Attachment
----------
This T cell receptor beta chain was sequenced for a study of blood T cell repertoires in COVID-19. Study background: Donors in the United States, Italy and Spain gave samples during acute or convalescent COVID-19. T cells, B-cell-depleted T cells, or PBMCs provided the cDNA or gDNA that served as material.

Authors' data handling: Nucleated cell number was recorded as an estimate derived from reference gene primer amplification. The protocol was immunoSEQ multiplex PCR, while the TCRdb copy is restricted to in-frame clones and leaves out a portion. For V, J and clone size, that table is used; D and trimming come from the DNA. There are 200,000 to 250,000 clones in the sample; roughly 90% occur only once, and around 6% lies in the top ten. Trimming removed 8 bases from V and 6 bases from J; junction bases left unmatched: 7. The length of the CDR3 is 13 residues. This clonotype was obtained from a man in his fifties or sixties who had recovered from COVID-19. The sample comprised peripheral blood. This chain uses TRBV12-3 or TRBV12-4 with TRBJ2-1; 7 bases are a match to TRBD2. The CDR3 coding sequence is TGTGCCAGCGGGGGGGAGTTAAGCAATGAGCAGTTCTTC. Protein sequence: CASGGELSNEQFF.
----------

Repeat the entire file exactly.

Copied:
This T cell receptor beta chain was sequenced for a study of blood T cell repertoires in COVID-19. Study background: Donors in the United States, Italy and Spain gave samples during acute or convalescent COVID-19. T cells, B-cell-depleted T cells, or PBMCs provided the cDNA or gDNA that served as material.

Authors' data handling: Nucleated cell number was recorded as an estimate derived from reference gene primer amplification. The protocol was immunoSEQ multiplex PCR, while the TCRdb copy is restricted to in-frame clones and leaves out a portion. For V, J and clone size, that table is used; D and trimming come from the DNA. There are 200,000 to 250,000 clones in the sample; roughly 90% occur only once, and around 6% lies in the top ten. Trimming removed 8 bases from V and 6 bases from J; junction bases left unmatched: 7. The length of the CDR3 is 13 residues. This clonotype was obtained from a man in his fifties or sixties who had recovered from COVID-19. The sample comprised peripheral blood. This chain uses TRBV12-3 or TRBV12-4 with TRBJ2-1; 7 bases are a match to TRBD2. The CDR3 coding sequence is TGTGCCAGCGGGGGGGAGTTAAGCAATGAGCAGTTCTTC. Protein sequence: CASGGELSNEQFF.